CT Drug Data Mining Firm Faces Free Speech Test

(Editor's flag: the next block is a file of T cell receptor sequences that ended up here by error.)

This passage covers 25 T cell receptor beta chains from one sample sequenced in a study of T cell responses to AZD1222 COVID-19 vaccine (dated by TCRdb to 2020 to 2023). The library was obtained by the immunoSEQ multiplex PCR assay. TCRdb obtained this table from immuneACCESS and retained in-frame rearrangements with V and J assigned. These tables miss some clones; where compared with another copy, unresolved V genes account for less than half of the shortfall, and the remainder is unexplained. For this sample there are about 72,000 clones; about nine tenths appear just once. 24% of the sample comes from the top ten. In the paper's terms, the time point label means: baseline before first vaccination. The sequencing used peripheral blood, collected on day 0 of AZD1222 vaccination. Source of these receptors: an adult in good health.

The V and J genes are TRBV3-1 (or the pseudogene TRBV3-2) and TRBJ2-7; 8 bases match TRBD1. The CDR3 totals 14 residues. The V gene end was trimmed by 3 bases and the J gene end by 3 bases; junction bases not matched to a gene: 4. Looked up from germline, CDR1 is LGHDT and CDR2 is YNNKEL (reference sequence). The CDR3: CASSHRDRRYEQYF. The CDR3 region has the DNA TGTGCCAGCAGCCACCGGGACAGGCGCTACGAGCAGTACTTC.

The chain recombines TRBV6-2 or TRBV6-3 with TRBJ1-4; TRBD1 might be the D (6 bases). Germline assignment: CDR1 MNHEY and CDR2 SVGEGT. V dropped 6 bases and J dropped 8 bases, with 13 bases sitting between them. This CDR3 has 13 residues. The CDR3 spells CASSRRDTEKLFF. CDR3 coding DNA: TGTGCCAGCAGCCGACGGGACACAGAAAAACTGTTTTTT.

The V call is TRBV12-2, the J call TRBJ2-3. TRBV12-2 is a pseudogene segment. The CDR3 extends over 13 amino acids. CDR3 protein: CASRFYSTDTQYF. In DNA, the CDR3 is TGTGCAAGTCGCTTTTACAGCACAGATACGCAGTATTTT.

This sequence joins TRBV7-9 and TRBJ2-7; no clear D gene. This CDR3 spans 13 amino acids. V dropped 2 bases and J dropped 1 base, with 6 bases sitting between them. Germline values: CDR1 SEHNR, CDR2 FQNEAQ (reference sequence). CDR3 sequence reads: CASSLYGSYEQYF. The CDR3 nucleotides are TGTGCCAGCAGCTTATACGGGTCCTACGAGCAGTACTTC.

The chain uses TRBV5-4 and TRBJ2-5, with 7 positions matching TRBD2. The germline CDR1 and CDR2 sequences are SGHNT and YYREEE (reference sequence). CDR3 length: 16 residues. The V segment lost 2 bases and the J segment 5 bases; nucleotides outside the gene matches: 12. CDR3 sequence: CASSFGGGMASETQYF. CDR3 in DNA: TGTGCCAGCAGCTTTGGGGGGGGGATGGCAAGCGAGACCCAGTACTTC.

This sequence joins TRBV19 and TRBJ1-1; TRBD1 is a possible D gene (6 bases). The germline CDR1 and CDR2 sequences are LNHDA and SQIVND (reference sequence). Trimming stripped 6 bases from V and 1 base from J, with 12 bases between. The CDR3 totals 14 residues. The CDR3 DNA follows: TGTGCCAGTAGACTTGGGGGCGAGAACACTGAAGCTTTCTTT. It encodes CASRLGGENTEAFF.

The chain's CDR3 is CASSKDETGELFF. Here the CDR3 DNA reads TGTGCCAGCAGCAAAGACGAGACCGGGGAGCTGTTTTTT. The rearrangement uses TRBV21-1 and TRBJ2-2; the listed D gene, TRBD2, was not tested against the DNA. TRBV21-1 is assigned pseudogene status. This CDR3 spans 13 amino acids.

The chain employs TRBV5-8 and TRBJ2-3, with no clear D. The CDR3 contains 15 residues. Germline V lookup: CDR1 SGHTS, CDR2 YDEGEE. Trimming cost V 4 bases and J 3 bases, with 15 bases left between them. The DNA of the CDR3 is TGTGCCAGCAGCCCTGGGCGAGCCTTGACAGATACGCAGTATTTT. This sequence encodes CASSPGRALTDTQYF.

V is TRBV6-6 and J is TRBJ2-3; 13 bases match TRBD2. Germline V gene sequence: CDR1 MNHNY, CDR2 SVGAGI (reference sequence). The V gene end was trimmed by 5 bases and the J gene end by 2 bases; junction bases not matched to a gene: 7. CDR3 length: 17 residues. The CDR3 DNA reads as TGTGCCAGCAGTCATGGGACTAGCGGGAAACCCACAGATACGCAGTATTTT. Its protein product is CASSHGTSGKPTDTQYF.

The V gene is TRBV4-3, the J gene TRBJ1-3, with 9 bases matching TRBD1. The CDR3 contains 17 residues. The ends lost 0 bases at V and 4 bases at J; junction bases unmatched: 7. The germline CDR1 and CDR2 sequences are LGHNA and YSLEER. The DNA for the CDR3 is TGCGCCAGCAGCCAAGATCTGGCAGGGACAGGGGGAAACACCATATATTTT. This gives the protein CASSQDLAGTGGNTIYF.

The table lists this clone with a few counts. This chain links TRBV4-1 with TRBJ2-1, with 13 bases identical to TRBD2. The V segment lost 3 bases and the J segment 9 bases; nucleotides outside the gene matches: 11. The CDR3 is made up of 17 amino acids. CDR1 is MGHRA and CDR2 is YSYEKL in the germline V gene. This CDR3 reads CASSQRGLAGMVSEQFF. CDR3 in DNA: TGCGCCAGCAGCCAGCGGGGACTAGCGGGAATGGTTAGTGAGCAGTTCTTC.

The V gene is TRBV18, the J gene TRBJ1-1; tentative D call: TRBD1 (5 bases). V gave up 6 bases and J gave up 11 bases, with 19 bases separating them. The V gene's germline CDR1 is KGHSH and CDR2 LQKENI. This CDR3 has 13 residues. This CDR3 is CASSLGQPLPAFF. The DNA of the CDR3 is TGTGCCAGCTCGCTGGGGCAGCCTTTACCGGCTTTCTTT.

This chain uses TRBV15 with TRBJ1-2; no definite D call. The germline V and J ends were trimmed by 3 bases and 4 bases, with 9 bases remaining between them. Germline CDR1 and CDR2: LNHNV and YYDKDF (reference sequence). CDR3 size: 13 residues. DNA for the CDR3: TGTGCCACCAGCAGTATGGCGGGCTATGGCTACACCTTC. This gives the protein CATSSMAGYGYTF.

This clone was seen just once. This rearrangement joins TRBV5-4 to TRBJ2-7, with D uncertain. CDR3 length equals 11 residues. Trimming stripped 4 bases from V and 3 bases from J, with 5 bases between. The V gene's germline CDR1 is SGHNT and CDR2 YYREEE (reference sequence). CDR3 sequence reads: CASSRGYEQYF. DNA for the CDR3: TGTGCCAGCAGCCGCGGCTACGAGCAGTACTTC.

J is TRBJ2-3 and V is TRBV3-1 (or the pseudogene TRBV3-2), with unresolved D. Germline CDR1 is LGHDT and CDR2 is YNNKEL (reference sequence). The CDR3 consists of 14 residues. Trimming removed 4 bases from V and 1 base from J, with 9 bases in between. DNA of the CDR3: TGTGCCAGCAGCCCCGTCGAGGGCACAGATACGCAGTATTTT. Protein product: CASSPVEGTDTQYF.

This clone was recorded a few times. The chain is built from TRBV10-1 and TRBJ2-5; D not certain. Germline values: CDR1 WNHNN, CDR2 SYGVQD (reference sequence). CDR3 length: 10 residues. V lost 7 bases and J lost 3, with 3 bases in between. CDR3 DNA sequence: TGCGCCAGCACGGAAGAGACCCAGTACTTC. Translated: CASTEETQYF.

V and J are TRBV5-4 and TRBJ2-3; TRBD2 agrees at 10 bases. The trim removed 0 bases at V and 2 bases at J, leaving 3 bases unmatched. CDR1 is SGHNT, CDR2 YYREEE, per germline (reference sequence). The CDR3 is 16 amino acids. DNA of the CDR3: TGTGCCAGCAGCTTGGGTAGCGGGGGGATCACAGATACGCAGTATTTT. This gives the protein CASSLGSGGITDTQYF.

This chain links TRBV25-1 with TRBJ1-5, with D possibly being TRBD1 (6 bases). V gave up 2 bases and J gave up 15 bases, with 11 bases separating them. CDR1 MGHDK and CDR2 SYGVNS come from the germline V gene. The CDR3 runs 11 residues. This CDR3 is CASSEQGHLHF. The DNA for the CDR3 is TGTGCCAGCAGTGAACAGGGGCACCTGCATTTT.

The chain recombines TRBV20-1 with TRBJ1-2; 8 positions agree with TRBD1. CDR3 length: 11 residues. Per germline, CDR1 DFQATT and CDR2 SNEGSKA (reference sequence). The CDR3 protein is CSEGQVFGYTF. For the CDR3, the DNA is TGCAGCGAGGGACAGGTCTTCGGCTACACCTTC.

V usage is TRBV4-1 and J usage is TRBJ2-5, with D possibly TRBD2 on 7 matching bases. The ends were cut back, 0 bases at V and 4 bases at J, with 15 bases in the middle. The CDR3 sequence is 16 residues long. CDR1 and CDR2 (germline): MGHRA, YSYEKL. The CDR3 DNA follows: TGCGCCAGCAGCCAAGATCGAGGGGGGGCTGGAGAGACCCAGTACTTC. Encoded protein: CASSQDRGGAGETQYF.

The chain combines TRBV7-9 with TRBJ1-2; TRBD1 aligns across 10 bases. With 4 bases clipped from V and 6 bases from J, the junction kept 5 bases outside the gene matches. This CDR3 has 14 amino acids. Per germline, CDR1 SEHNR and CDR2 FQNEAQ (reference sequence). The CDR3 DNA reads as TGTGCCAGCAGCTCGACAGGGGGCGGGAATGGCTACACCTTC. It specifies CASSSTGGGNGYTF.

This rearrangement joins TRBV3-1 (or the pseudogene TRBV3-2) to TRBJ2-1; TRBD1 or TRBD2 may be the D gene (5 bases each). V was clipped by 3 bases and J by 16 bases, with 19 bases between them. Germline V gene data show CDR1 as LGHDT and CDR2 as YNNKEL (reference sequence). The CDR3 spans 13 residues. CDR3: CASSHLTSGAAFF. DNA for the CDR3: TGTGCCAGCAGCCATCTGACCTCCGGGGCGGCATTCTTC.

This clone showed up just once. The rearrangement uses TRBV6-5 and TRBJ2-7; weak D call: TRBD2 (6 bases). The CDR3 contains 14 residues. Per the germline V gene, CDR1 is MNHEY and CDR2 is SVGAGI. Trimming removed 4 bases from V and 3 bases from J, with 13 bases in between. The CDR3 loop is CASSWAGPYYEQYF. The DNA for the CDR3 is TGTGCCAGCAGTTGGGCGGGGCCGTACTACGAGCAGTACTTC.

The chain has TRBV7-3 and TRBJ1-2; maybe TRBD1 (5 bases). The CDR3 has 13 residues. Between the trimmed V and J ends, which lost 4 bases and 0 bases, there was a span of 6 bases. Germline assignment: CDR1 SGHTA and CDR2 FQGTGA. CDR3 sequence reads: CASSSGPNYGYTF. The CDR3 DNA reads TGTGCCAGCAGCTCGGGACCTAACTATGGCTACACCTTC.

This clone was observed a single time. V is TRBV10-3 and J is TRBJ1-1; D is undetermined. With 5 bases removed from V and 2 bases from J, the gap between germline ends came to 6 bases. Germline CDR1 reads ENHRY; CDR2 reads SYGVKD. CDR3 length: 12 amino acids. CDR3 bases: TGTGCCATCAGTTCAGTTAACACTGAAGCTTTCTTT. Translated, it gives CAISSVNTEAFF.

Two years ago, on an unseasonably warm April day, a coalition of consumer health advocates, union members, doctors, medical students, and the AARP converged on the State Capitol in Hartford. They had come from throughout the Northeast to urge legislators to pass, among other measures, a bill that would prevent information about doctors’ prescribing habits from being sold and used for commercial means.For years, pharmacies have sold electronic prescription records, with patients’ names encrypted, to medical data providers. These companies in turn sell them to pharmaceutical firms, which use them as a potent tool for marketing drugs to doctors. Among the world’s leading data providers—sometimes known as “data miners”—is Norwalk-based IMS Health, Inc.